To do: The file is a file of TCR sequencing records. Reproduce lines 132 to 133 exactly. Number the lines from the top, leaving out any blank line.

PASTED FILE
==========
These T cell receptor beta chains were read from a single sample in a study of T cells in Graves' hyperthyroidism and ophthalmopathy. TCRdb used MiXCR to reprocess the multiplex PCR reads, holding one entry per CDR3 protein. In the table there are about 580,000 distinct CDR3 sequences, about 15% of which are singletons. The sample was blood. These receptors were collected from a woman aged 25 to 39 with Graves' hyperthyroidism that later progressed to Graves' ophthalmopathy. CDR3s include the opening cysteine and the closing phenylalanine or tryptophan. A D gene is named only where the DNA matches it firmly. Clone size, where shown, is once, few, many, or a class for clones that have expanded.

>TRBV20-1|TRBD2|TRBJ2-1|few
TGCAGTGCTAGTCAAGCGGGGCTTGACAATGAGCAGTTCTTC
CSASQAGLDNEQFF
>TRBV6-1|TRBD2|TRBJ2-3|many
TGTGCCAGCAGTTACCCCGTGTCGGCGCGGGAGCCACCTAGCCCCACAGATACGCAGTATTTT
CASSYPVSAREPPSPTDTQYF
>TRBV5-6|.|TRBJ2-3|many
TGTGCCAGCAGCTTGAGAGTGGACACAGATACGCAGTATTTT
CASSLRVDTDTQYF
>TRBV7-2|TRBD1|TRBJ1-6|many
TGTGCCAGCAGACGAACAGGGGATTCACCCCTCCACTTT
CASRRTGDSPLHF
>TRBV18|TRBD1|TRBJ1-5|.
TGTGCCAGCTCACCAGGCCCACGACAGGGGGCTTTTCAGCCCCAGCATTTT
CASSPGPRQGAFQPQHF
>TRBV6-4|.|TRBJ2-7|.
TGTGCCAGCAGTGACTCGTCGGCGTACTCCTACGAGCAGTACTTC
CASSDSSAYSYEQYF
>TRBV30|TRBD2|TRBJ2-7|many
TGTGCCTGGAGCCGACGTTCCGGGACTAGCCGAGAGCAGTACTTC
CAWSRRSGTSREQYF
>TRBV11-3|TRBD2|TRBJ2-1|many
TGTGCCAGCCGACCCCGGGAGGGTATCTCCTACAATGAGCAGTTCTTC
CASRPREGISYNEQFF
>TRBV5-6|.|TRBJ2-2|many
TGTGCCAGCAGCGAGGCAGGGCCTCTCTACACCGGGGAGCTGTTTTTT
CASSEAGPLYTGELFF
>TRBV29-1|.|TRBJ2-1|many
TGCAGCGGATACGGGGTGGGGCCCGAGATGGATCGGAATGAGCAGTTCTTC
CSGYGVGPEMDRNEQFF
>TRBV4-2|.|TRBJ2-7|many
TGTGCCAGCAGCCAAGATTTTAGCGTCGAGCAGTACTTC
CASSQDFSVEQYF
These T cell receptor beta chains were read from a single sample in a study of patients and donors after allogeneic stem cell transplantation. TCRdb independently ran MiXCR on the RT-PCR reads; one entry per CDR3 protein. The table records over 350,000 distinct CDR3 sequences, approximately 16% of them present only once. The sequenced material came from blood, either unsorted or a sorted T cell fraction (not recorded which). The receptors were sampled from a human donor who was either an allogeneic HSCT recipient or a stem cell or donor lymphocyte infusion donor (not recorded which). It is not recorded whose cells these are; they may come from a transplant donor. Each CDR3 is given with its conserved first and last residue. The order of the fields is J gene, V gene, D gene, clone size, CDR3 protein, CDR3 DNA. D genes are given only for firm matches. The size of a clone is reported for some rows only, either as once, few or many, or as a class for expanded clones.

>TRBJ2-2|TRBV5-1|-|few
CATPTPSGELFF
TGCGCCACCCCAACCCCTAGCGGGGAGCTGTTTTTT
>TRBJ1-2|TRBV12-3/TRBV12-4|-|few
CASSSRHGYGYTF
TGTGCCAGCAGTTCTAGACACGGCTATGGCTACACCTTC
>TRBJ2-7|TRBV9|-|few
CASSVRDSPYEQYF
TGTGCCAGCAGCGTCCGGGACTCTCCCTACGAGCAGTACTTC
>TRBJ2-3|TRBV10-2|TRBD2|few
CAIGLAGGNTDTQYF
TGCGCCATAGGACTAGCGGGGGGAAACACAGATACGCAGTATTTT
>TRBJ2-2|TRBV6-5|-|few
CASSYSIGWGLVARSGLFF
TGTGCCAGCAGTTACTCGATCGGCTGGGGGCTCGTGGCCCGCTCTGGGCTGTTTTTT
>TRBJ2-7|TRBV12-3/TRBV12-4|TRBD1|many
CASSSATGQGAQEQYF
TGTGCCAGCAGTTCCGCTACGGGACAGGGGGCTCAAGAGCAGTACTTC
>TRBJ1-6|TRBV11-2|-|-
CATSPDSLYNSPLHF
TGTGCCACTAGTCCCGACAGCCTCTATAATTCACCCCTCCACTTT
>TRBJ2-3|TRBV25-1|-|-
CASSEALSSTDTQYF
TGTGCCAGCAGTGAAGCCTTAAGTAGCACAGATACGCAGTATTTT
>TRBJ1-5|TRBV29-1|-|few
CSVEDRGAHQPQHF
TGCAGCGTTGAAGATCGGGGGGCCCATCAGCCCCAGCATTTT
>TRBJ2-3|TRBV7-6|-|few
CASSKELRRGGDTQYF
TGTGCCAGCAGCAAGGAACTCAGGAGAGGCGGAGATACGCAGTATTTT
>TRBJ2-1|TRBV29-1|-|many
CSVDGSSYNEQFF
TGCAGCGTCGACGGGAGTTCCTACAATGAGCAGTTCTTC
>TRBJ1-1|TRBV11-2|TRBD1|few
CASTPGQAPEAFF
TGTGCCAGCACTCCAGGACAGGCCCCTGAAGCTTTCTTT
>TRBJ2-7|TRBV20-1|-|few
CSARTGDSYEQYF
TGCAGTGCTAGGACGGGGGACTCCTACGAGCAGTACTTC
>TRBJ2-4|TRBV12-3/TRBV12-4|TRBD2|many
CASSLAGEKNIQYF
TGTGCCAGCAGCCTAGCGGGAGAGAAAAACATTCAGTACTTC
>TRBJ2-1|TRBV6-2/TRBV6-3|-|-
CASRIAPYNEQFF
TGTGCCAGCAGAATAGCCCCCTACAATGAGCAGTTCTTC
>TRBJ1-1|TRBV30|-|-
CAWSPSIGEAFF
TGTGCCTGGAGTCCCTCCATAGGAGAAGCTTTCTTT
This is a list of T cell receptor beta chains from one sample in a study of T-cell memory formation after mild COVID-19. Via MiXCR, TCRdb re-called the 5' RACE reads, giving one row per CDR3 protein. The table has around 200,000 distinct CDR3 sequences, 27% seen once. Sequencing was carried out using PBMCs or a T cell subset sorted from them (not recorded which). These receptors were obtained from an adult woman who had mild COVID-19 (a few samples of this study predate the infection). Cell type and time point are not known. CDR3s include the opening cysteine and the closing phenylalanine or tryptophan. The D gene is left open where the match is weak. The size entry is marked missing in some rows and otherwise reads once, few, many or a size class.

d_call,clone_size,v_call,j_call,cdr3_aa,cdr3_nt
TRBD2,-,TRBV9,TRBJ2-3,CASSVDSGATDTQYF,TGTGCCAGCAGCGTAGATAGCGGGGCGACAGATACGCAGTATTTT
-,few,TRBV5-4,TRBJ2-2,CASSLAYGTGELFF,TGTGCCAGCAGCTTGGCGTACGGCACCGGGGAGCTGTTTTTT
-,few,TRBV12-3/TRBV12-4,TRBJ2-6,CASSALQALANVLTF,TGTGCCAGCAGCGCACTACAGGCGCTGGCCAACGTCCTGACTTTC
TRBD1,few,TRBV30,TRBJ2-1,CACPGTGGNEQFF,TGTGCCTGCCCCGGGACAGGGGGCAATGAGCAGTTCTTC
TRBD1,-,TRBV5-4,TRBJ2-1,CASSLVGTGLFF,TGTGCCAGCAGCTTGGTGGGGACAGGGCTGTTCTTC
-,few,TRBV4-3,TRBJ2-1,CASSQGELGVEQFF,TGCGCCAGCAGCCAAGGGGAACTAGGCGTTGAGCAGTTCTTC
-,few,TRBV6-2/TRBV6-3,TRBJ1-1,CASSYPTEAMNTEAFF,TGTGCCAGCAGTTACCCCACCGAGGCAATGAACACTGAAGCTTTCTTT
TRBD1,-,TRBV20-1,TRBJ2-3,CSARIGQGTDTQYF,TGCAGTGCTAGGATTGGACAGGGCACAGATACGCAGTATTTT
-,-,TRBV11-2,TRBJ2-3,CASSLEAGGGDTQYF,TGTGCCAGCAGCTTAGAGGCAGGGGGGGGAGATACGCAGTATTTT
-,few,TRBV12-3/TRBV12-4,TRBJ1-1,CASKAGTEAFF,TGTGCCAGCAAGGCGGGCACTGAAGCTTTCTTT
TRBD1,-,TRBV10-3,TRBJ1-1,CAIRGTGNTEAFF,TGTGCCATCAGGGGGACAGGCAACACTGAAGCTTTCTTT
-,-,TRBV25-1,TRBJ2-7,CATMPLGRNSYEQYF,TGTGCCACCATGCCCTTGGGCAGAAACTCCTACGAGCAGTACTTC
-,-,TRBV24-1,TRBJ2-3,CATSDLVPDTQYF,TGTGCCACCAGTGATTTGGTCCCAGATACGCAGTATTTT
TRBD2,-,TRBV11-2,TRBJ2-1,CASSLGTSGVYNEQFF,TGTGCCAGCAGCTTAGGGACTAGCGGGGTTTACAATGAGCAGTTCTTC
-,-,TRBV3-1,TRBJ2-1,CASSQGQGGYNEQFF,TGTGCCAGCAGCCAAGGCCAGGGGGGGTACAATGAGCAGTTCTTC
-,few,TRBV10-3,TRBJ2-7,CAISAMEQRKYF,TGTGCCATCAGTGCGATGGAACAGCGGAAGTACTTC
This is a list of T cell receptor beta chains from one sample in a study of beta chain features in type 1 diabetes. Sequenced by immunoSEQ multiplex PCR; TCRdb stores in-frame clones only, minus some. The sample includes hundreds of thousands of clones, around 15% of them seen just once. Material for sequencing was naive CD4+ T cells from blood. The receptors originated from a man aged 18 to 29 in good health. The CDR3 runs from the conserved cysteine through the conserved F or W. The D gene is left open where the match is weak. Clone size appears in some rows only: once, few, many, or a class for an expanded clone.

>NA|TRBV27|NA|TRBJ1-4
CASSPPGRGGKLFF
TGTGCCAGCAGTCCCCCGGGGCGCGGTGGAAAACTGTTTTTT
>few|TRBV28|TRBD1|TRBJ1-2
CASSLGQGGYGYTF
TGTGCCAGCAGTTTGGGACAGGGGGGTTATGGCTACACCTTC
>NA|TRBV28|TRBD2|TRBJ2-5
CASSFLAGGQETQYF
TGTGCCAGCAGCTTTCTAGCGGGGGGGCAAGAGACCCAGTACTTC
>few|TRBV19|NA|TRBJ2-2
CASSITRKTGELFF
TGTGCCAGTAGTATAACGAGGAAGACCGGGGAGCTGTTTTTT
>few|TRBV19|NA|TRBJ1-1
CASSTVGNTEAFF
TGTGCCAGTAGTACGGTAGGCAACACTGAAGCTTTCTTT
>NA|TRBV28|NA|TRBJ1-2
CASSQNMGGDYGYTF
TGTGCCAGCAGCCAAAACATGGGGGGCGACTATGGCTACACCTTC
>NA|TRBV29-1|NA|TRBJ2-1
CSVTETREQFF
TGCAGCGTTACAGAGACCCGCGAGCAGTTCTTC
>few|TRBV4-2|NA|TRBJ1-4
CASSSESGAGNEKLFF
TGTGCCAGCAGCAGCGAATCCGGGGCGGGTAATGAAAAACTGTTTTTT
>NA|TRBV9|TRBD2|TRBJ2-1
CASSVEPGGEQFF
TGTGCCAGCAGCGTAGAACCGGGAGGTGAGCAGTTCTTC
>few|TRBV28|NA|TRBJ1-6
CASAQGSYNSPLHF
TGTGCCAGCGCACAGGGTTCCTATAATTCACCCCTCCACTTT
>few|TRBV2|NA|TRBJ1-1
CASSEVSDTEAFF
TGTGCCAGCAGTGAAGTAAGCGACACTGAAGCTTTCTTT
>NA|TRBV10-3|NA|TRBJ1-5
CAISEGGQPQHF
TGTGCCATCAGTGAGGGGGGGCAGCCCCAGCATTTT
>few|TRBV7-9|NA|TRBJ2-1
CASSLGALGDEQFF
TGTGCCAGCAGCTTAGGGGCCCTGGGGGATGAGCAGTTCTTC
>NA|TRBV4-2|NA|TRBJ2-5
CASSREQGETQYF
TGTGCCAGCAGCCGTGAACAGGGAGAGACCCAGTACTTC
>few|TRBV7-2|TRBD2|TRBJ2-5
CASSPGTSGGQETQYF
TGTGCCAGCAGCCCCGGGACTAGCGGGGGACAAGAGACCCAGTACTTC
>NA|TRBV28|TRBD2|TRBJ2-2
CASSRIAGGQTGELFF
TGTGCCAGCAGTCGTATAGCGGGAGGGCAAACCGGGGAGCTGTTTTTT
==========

TGTGCCAGCGCACAGGGTTCCTATAATTCACCCCTCCACTTT
>few|TRBV2|NA|TRBJ1-1